Formal Verification Meets Machine Learning (Seminar)

Seminar in Theoretical CS, Winter 2021/22


  • 19.06.2021: we are online

Dates & Deadlines

13.10.2021, 15:30Introduction
20.10.2021Topic preferences due
15.11.2021Detailed outline due
13.12.2021Seminar report due
17.01.2022Presentation slides due
08.-09.02.2022Seminar talks

Introduction and Assignment of Topics


The term formal verification refers to theory and practice of computer-supported mathematical analysis methods for ensuring correctness of software (and hardware) systems. The modeling and verification of such systems is an important issue. In particular, safety-critical systems are ones in which errors can be disastrous: loss of life, major financial damage, etc. Techniques to safeguard against such scenarios are essential for such systems. Testing can identify problems, especially if done in a rigorous fashion, but is generally not sufficient to guarantee a satisfactory level of quality. The latter (additionally) requires proving correctness of systems via automated deduction, e.g., using theorem proving or model checking as a core reasoning method.

A prominent field related to artificial intelligence (AI) is the one of machine learning (ML). Very broadly, machine learning describes algorithms that independently learn from data that is observed in possibly unknown environments. Applications are – only to mention a few – given in autonomous systems, computer vision, and video games. In the real world, these previously not well-defined environments carry the risk of taking safety-critical action along the way of obtaining optimal strategies.

Growing application areas for machine learning, such as autonomous driving, require the exclusion or likely avoidance of unsafe behaviors. An important question is then, how confidence in system behaviors obtained from machine learning can be transferred to formal verification. Vice versa, industrial usage of verification methods such as model checking still suffers from scalability issues for large applications. Leveraging the capabilities of machine learning to assess large data sets will help to enable the verification for more realistic systems. In this seminar, the following approaches will be addressed:

  • Employing learning techniques for software development and verification
  • Safety analysis of deep neural networks

Schedule of Talks

TimeTuesday, February 8Wednesday, February 9
09:00-10:30Nicolay Strohschen, Ziyong Cheong, Moustafa AbdelsalamDominik Geißler, Sven Büge, Nicat Sultanov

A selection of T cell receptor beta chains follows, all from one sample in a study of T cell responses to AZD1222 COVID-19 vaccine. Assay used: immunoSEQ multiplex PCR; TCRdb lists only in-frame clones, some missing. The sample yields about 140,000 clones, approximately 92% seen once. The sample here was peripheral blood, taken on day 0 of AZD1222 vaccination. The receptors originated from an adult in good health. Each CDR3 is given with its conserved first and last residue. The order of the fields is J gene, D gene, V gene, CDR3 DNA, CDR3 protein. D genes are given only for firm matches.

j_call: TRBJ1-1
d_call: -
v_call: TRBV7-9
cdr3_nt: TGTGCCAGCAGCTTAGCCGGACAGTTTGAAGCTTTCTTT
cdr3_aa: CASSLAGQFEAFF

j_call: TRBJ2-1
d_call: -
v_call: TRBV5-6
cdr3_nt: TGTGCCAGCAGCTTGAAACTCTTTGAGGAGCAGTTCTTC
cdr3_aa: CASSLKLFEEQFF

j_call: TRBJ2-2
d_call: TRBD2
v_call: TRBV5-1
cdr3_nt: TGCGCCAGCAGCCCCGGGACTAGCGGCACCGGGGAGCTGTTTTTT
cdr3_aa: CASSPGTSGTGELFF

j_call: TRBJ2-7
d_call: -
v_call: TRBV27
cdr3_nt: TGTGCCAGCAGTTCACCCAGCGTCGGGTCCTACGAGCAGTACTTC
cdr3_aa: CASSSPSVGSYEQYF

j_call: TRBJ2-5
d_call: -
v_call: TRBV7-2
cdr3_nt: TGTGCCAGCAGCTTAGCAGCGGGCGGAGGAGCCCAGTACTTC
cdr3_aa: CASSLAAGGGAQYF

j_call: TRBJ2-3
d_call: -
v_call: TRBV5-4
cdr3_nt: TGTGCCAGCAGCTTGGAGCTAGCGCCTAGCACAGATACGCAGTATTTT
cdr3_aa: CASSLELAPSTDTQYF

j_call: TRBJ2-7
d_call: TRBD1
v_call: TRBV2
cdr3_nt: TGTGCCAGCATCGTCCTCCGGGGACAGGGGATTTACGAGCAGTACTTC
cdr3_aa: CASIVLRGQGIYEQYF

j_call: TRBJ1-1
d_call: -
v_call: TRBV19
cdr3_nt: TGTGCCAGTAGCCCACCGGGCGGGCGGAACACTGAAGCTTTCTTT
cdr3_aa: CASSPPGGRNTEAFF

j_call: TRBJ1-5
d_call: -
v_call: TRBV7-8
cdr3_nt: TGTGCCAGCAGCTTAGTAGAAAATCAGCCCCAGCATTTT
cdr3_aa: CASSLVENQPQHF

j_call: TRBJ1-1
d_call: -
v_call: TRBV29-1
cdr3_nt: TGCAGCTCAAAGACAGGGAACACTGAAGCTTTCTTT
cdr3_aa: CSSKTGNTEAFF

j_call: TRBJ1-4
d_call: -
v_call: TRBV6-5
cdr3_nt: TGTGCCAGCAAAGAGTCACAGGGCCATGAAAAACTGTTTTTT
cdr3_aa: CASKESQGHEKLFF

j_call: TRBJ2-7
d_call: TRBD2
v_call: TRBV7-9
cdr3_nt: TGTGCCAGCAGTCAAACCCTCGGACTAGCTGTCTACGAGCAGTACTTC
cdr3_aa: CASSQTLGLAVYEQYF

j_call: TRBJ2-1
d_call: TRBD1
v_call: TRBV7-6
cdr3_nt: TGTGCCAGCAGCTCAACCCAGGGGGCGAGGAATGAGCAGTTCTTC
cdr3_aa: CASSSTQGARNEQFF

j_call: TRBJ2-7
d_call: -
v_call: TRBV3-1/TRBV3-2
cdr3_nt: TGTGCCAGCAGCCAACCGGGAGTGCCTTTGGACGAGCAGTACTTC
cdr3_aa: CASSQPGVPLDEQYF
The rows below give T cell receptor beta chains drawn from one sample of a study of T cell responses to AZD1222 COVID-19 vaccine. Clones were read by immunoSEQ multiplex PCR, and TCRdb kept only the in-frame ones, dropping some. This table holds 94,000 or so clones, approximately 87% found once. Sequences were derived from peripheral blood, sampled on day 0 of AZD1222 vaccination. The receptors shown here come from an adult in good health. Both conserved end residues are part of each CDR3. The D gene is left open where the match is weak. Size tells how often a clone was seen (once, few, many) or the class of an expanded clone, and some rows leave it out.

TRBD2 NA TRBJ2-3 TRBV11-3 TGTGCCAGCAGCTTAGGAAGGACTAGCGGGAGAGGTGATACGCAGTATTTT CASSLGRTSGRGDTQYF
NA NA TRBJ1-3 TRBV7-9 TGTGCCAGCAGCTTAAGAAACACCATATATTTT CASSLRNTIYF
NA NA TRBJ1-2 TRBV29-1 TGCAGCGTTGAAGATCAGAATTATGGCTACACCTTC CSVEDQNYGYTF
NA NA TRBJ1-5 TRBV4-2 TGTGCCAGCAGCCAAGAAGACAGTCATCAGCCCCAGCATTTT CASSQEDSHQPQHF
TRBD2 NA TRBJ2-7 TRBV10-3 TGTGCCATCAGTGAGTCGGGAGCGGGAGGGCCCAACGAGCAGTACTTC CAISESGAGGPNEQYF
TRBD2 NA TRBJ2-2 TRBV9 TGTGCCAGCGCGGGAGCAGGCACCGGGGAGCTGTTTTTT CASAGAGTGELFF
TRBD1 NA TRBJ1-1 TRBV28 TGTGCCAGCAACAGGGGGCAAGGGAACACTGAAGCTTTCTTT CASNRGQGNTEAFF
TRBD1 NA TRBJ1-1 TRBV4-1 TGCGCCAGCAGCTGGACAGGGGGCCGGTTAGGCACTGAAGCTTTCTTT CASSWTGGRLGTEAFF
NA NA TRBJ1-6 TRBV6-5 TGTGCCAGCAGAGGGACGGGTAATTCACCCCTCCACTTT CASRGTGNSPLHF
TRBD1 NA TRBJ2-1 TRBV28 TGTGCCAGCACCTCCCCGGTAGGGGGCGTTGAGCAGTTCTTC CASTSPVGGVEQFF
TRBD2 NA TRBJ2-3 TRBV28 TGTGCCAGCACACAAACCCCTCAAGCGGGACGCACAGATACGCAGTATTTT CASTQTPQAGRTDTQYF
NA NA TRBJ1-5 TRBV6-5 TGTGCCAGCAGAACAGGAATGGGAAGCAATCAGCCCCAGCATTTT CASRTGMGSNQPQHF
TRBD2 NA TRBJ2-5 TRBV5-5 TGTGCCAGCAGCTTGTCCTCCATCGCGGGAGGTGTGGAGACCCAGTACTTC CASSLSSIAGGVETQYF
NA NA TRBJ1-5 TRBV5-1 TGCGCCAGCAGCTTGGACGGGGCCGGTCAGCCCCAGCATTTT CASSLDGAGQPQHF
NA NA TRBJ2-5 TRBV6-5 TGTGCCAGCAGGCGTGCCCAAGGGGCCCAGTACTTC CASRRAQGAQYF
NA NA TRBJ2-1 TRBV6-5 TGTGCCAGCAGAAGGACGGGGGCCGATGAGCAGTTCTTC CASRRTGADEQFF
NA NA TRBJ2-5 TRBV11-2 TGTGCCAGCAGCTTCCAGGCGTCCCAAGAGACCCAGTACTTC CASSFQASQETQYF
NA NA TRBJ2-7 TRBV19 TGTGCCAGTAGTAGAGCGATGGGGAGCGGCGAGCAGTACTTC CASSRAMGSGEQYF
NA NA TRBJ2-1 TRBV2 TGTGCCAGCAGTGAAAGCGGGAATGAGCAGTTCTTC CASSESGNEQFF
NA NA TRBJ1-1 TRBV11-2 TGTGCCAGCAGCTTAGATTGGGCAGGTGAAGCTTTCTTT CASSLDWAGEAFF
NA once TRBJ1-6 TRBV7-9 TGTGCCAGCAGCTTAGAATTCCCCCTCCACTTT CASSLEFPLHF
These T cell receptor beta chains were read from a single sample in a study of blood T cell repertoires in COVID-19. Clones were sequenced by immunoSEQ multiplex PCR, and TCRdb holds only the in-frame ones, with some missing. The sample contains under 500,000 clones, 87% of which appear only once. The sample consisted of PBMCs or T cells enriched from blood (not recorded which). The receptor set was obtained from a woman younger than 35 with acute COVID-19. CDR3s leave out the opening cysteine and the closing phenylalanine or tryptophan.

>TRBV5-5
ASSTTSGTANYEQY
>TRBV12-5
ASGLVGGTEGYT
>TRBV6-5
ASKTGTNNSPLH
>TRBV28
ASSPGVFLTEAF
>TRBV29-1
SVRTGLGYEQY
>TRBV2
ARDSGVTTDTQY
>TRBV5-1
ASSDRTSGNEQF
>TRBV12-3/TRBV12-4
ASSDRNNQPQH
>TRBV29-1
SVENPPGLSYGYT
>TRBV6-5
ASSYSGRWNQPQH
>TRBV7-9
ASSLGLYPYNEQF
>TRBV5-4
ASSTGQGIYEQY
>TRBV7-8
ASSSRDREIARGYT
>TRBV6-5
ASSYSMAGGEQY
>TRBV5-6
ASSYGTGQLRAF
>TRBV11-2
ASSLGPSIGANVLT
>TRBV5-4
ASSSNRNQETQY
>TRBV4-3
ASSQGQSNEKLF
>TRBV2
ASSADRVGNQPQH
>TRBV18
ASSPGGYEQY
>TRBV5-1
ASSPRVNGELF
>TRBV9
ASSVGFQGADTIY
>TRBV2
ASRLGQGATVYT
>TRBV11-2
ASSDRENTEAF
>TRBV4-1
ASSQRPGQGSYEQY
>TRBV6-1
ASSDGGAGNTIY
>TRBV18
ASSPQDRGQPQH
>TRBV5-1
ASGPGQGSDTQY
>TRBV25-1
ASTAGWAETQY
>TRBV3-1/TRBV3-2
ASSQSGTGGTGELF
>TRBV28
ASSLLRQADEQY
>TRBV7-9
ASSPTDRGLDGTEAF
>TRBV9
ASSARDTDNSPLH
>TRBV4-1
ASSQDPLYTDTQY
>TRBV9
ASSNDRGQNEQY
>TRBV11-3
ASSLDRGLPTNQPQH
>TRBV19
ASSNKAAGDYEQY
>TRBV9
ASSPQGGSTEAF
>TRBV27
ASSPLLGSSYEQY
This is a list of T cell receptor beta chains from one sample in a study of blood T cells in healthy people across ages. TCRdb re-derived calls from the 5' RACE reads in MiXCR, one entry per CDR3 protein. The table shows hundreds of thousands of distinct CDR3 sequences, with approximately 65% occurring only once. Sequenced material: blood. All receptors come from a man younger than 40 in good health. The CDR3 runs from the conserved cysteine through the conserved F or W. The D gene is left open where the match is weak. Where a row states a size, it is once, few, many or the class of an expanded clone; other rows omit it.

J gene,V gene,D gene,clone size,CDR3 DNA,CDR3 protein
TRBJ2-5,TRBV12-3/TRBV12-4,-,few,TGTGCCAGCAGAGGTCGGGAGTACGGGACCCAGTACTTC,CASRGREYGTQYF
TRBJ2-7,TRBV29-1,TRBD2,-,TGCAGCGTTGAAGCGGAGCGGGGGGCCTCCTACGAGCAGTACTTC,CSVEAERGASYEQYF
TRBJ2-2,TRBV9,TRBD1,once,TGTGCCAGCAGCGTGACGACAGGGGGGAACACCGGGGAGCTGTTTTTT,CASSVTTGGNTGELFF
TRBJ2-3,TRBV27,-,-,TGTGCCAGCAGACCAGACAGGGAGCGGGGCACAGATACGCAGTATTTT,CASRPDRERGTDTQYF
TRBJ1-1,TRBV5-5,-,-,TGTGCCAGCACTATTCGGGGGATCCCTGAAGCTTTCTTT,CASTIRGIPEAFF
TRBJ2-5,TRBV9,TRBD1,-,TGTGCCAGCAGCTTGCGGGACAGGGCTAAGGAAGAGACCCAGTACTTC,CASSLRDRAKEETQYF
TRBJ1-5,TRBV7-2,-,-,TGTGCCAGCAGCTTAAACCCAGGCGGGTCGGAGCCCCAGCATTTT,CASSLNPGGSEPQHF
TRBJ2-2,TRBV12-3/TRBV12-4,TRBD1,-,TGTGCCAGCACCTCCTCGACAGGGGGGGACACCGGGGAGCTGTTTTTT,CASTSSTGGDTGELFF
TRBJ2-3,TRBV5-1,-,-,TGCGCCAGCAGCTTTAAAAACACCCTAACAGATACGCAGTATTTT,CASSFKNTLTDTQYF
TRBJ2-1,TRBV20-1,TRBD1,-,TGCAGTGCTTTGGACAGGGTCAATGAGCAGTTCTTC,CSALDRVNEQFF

11:00-12:30Daniel Buchholz, Constantin Venhoff, Sascha ThiemannAnnika Rüll, Jonas Seidel, Niklas Molczanski
13:30-14:30Daniel Woortmann, Thu Van Dao


Approaches to Machine Learning

  1. Introduction to Automata Learning
  2. Introduction to Reinforcement Learning

Learning for Program Verification

  1. Learning Loop Invariants
  2. Model Checking vs. Machine Learning
  3. Reinforcement Learning of Invariants
  4. Termination Analysis of Probabilistic Programs

Learning for Program Synthesis

  1. Programming by Example
  2. Synthesis of Probabilistic Programs
  3. Learning Controllers under Safety Conditions
  4. Combining Program Synthesis and Reinforcement Learning
  5. Deep Learning for Code Synthesis
  6. Learning Programs from Noisy Data
  7. Supervised Learning for Program Correctness

Verification of Deep Neural Networks

  1. An Abstract Domain for Certifying Neural Networks
  2. Efficient Neural Network Verification via Adaptive Refinement and Adversarial Search
  3. Correctness Verification by Tiling
  4. Fast and Precise Certification of Transformers
    • Student: –
    • Supervisor: –
  5. Robustness Certification with Generative Models
    • Student: –
    • Supervisor: –
  6. Provable Repair of Deep Neural Networks
  7. Verifying Recurrent Neural Networks Using Invariant Inference
    • Student: –
    • Supervisor: –
  8. Scalable Polyhedral Verification of Recurrent Neural Networks
    • Student: –
    • Supervisor: –
  9. Property-Directed Verification of Recurrent Neural Networks


Basic knowledge in the following areas is expected:

  • Formal languages and automata theory
  • Mathematical logic
  • Probability Theory

Previous knowledge in machine learning and semantics of programming languages is helpful but not mandatory


Registration to the seminar is handled via SuPra. Later registrations are not possible.

Additional Material


Thomas Noll <noll at>